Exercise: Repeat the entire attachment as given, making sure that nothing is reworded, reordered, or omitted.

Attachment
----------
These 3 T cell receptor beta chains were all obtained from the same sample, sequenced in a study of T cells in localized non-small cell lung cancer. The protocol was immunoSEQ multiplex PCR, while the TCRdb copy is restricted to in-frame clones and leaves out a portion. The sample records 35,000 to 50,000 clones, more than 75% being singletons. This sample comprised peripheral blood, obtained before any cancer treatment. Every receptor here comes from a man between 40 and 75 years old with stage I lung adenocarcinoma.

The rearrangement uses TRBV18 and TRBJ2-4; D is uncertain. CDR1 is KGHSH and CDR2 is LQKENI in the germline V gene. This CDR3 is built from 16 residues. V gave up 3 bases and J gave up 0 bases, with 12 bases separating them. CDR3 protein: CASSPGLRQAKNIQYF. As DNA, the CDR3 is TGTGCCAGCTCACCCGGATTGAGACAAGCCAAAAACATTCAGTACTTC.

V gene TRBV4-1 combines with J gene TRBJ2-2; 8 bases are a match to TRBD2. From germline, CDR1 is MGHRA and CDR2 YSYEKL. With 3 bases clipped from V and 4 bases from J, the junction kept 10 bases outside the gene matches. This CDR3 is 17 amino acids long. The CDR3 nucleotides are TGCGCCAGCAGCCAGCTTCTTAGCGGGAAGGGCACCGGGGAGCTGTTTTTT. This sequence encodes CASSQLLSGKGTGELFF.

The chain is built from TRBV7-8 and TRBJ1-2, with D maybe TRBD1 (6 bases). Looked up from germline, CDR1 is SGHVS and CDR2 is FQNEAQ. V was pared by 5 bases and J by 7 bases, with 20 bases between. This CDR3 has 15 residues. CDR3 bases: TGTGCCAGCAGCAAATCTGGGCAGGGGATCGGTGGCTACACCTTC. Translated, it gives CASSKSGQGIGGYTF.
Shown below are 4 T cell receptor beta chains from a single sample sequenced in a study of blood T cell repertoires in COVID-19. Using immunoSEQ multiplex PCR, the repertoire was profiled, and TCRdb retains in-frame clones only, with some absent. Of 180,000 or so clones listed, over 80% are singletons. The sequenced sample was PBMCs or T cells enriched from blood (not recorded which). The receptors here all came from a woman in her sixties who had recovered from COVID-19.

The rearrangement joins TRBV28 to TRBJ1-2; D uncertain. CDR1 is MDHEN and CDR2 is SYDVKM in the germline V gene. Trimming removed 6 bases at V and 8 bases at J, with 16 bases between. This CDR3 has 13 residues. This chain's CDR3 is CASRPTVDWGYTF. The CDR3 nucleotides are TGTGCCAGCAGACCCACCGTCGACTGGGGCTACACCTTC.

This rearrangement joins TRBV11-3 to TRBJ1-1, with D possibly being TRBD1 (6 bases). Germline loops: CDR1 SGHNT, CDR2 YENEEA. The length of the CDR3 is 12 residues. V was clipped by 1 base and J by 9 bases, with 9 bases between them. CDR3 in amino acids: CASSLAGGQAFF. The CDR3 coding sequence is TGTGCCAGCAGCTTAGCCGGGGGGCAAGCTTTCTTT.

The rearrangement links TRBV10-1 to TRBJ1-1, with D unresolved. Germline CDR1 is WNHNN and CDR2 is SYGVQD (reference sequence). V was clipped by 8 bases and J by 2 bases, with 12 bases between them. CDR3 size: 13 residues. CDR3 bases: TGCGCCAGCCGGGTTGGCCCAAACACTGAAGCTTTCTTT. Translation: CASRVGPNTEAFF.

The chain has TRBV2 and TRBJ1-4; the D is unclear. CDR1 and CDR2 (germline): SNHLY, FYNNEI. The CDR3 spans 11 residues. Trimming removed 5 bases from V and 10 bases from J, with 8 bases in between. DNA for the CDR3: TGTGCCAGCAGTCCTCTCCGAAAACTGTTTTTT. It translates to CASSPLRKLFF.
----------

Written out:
These 3 T cell receptor beta chains were all obtained from the same sample, sequenced in a study of T cells in localized non-small cell lung cancer. The protocol was immunoSEQ multiplex PCR, while the TCRdb copy is restricted to in-frame clones and leaves out a portion. The sample records 35,000 to 50,000 clones, more than 75% being singletons. This sample comprised peripheral blood, obtained before any cancer treatment. Every receptor here comes from a man between 40 and 75 years old with stage I lung adenocarcinoma.

The rearrangement uses TRBV18 and TRBJ2-4; D is uncertain. CDR1 is KGHSH and CDR2 is LQKENI in the germline V gene. This CDR3 is built from 16 residues. V gave up 3 bases and J gave up 0 bases, with 12 bases separating them. CDR3 protein: CASSPGLRQAKNIQYF. As DNA, the CDR3 is TGTGCCAGCTCACCCGGATTGAGACAAGCCAAAAACATTCAGTACTTC.

V gene TRBV4-1 combines with J gene TRBJ2-2; 8 bases are a match to TRBD2. From germline, CDR1 is MGHRA and CDR2 YSYEKL. With 3 bases clipped from V and 4 bases from J, the junction kept 10 bases outside the gene matches. This CDR3 is 17 amino acids long. The CDR3 nucleotides are TGCGCCAGCAGCCAGCTTCTTAGCGGGAAGGGCACCGGGGAGCTGTTTTTT. This sequence encodes CASSQLLSGKGTGELFF.

The chain is built from TRBV7-8 and TRBJ1-2, with D maybe TRBD1 (6 bases). Looked up from germline, CDR1 is SGHVS and CDR2 is FQNEAQ. V was pared by 5 bases and J by 7 bases, with 20 bases between. This CDR3 has 15 residues. CDR3 bases: TGTGCCAGCAGCAAATCTGGGCAGGGGATCGGTGGCTACACCTTC. Translated, it gives CASSKSGQGIGGYTF.
Shown below are 4 T cell receptor beta chains from a single sample sequenced in a study of blood T cell repertoires in COVID-19. Using immunoSEQ multiplex PCR, the repertoire was profiled, and TCRdb retains in-frame clones only, with some absent. Of 180,000 or so clones listed, over 80% are singletons. The sequenced sample was PBMCs or T cells enriched from blood (not recorded which). The receptors here all came from a woman in her sixties who had recovered from COVID-19.

The rearrangement joins TRBV28 to TRBJ1-2; D uncertain. CDR1 is MDHEN and CDR2 is SYDVKM in the germline V gene. Trimming removed 6 bases at V and 8 bases at J, with 16 bases between. This CDR3 has 13 residues. This chain's CDR3 is CASRPTVDWGYTF. The CDR3 nucleotides are TGTGCCAGCAGACCCACCGTCGACTGGGGCTACACCTTC.

This rearrangement joins TRBV11-3 to TRBJ1-1, with D possibly being TRBD1 (6 bases). Germline loops: CDR1 SGHNT, CDR2 YENEEA. The length of the CDR3 is 12 residues. V was clipped by 1 base and J by 9 bases, with 9 bases between them. CDR3 in amino acids: CASSLAGGQAFF. The CDR3 coding sequence is TGTGCCAGCAGCTTAGCCGGGGGGCAAGCTTTCTTT.

The rearrangement links TRBV10-1 to TRBJ1-1, with D unresolved. Germline CDR1 is WNHNN and CDR2 is SYGVQD (reference sequence). V was clipped by 8 bases and J by 2 bases, with 12 bases between them. CDR3 size: 13 residues. CDR3 bases: TGCGCCAGCCGGGTTGGCCCAAACACTGAAGCTTTCTTT. Translation: CASRVGPNTEAFF.

The chain has TRBV2 and TRBJ1-4; the D is unclear. CDR1 and CDR2 (germline): SNHLY, FYNNEI. The CDR3 spans 11 residues. Trimming removed 5 bases from V and 10 bases from J, with 8 bases in between. DNA for the CDR3: TGTGCCAGCAGTCCTCTCCGAAAACTGTTTTTT. It translates to CASSPLRKLFF.